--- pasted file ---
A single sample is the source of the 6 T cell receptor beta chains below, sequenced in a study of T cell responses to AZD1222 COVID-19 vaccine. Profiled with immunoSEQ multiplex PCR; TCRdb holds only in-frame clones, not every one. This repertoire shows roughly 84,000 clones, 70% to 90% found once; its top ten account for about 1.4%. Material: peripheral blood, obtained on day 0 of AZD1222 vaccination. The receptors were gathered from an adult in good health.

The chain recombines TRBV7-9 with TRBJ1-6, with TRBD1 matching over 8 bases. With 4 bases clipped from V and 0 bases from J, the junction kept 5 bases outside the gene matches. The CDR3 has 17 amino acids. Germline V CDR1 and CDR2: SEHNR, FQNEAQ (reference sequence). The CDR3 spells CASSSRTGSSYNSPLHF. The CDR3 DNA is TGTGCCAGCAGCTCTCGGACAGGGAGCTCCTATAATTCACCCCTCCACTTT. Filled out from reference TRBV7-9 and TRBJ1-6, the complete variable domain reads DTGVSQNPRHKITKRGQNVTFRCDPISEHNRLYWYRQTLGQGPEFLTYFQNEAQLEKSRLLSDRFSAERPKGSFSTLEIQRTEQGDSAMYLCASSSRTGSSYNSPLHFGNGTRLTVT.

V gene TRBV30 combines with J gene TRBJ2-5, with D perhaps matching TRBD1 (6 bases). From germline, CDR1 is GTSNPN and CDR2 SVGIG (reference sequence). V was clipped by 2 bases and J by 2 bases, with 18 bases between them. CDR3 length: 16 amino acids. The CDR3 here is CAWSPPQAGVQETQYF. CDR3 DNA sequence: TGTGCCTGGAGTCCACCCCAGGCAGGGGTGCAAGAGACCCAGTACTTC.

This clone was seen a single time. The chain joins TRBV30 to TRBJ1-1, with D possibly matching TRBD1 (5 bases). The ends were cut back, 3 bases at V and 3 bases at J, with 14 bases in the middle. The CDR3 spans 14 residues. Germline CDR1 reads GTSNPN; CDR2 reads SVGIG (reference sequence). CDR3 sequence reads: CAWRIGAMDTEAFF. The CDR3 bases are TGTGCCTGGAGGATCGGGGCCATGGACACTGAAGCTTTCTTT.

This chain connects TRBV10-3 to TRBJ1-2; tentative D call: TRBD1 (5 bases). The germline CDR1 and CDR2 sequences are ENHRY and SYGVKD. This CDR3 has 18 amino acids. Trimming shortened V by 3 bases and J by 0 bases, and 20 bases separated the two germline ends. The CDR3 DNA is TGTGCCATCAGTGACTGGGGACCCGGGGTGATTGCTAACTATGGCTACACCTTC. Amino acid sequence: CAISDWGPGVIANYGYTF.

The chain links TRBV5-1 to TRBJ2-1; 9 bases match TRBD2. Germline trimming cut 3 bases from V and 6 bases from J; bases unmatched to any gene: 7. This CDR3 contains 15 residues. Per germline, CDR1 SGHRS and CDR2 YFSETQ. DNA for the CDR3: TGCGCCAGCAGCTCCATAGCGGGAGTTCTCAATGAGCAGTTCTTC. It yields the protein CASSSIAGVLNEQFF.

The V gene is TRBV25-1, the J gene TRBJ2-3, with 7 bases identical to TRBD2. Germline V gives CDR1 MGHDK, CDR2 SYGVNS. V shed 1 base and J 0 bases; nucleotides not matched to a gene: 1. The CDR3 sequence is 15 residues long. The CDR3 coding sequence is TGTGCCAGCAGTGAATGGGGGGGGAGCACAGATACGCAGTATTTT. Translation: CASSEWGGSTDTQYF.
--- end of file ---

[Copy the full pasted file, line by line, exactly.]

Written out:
A single sample is the source of the 6 T cell receptor beta chains below, sequenced in a study of T cell responses to AZD1222 COVID-19 vaccine. Profiled with immunoSEQ multiplex PCR; TCRdb holds only in-frame clones, not every one. This repertoire shows roughly 84,000 clones, 70% to 90% found once; its top ten account for about 1.4%. Material: peripheral blood, obtained on day 0 of AZD1222 vaccination. The receptors were gathered from an adult in good health.

The chain recombines TRBV7-9 with TRBJ1-6, with TRBD1 matching over 8 bases. With 4 bases clipped from V and 0 bases from J, the junction kept 5 bases outside the gene matches. The CDR3 has 17 amino acids. Germline V CDR1 and CDR2: SEHNR, FQNEAQ (reference sequence). The CDR3 spells CASSSRTGSSYNSPLHF. The CDR3 DNA is TGTGCCAGCAGCTCTCGGACAGGGAGCTCCTATAATTCACCCCTCCACTTT. Filled out from reference TRBV7-9 and TRBJ1-6, the complete variable domain reads DTGVSQNPRHKITKRGQNVTFRCDPISEHNRLYWYRQTLGQGPEFLTYFQNEAQLEKSRLLSDRFSAERPKGSFSTLEIQRTEQGDSAMYLCASSSRTGSSYNSPLHFGNGTRLTVT.

V gene TRBV30 combines with J gene TRBJ2-5, with D perhaps matching TRBD1 (6 bases). From germline, CDR1 is GTSNPN and CDR2 SVGIG (reference sequence). V was clipped by 2 bases and J by 2 bases, with 18 bases between them. CDR3 length: 16 amino acids. The CDR3 here is CAWSPPQAGVQETQYF. CDR3 DNA sequence: TGTGCCTGGAGTCCACCCCAGGCAGGGGTGCAAGAGACCCAGTACTTC.

This clone was seen a single time. The chain joins TRBV30 to TRBJ1-1, with D possibly matching TRBD1 (5 bases). The ends were cut back, 3 bases at V and 3 bases at J, with 14 bases in the middle. The CDR3 spans 14 residues. Germline CDR1 reads GTSNPN; CDR2 reads SVGIG (reference sequence). CDR3 sequence reads: CAWRIGAMDTEAFF. The CDR3 bases are TGTGCCTGGAGGATCGGGGCCATGGACACTGAAGCTTTCTTT.

This chain connects TRBV10-3 to TRBJ1-2; tentative D call: TRBD1 (5 bases). The germline CDR1 and CDR2 sequences are ENHRY and SYGVKD. This CDR3 has 18 amino acids. Trimming shortened V by 3 bases and J by 0 bases, and 20 bases separated the two germline ends. The CDR3 DNA is TGTGCCATCAGTGACTGGGGACCCGGGGTGATTGCTAACTATGGCTACACCTTC. Amino acid sequence: CAISDWGPGVIANYGYTF.

The chain links TRBV5-1 to TRBJ2-1; 9 bases match TRBD2. Germline trimming cut 3 bases from V and 6 bases from J; bases unmatched to any gene: 7. This CDR3 contains 15 residues. Per germline, CDR1 SGHRS and CDR2 YFSETQ. DNA for the CDR3: TGCGCCAGCAGCTCCATAGCGGGAGTTCTCAATGAGCAGTTCTTC. It yields the protein CASSSIAGVLNEQFF.

The V gene is TRBV25-1, the J gene TRBJ2-3, with 7 bases identical to TRBD2. Germline V gives CDR1 MGHDK, CDR2 SYGVNS. V shed 1 base and J 0 bases; nucleotides not matched to a gene: 1. The CDR3 sequence is 15 residues long. The CDR3 coding sequence is TGTGCCAGCAGTGAATGGGGGGGGAGCACAGATACGCAGTATTTT. Translation: CASSEWGGSTDTQYF.